If terrorism heightened, it is likely to roll back the advance of globalization. Threats by terrorists are likely to make people fearful and thus restrict free movement of people and sharing of information. However, if the terrorists are taken on through international networking between security agents, globalization will speed up. Globalization will speed up because the world will become a safer place allowing for free flow of people and information.
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Dominance in International Affairs 100 Years from now
At the moment, nation states are the major actors in international affairs. Much at the international level is centred on agreements between nation states. However, over time, the influence of intergovernmental agencies or organizations continues to rival nation power or influence in international affairs. For instance, the UN remains a powerful organization and with changing fortunes in superpowers like the USA, it will continue to play a more powerful role in world affairs (Stivachtis 26). China as a state is growing fast and its influence is likely to be a major rival to the US influence around the world (Stivachtis 88). In Europe, to counter the hegemonic powers of US and the threat of china, the European Union is likely to be strengthened. The European Union is already playing a significant role in world affairs. Africans are already thinking in terms of a United States of Africa. Therefore, the future of international affairs is likely to be dominated by powerful intergovernmental organizations or agencies.
Multinational corporations are also growing very fast. In the near future, a company like Wal-Mart is likely to be a very huge conglomerate operating in every part of the world. Multinational Corporation change the way business is done around the world (Stivachtis 204). They also influence international affairs due to interdependence created. Some multinational corporations make more profits than the GDP of several nation states, in given regions of the world, combined. This is a pointer to the reality that as multinational companies grow, they are likely to wield more economic muscle than some countries. With economic power, multinational corporations will have more say in international affairs than given countries or regions of the world. Definitely, with a strong influence in world affairs, multinational corporations will diminish the power of given nation states.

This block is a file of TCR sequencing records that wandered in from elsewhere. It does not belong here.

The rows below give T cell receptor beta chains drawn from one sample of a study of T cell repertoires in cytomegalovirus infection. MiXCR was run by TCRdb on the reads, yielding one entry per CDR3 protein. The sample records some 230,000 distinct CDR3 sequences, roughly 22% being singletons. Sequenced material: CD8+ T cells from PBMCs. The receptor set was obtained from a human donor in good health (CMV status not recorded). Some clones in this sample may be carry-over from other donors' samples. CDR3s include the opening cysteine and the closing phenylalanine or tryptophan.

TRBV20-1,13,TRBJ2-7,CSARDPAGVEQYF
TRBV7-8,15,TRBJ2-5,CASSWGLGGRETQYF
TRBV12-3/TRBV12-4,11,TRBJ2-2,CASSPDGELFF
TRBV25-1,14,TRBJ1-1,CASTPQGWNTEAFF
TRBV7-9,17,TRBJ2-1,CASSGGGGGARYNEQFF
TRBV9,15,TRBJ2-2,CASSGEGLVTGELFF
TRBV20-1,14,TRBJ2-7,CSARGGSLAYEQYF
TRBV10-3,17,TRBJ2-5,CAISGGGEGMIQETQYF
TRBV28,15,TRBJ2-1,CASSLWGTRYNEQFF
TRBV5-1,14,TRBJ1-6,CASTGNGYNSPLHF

Canada and US Unique Relationship in World Politics
Canada and the USA are unequal in size and power but work very closely due to a number of factors. The first reason for their close ties is the fact that they are neighbours. Being neighbours, they are more or less like one nation and share a long boundary over which their people interact. The border between them is not militarised thus allowing for free interaction of civilians. Immigration to and from both countries is high. Secondly, the two countries are great trading partners. Trade between the two countries was enhanced since when the North American Free Trade agreement came into force (Stivachtis 43). In actual sense, the North American free trade agreement has kind of merged the economies of the two countries into one big economy. Thirdly, the countries share the same history and hold to similar socio-cultural values. Both countries were colonized by England and their cooperation especially in military matters dates back to the cold war period.
Three important issues that the two countries are likely to cooperate on in the future are security, tackling international crime and addressing climatic challenges. Terrorism remains a major threat to world security with both Canada and the USA being likely targets. The two countries are cooperating in the war on terrorism and this cooperation is likely to continue into the far future. International crime especially drug trafficking, cyber crime and money laundering are major concerns for both countries. Finally, climatic issues and environmental degradation related issue are becoming critical concerns in world politics. A section of scientists have convinced the world that if carbon emissions are not reduced, unpredictable weather and hostile climates will be the order in the future. Environmental related concerns are issues around which the two countries would have to work together.
The issues that are likely to lead to problems between the two countries are concerns that Canada is losing its identity. The cultural values and norms that would be identified as Canadian have been eroded by American values or ways of doing things. Some Canadians are concerned that the USA seems to dominate Canada. Secondly, USA policy on terrorism e.g. going to war in Iraq has created jitters in Canada. Therefore, if the US continued with an adversarial approach against perceived enemies, Canada’s support would wane. Finally, there are concerns about trade and how to deal environmental degradation especially around the border between the two countries. Border related challenges may contribute to deterioration of relationship between the two countries.
North American Free Trade Agreement (NAFTA)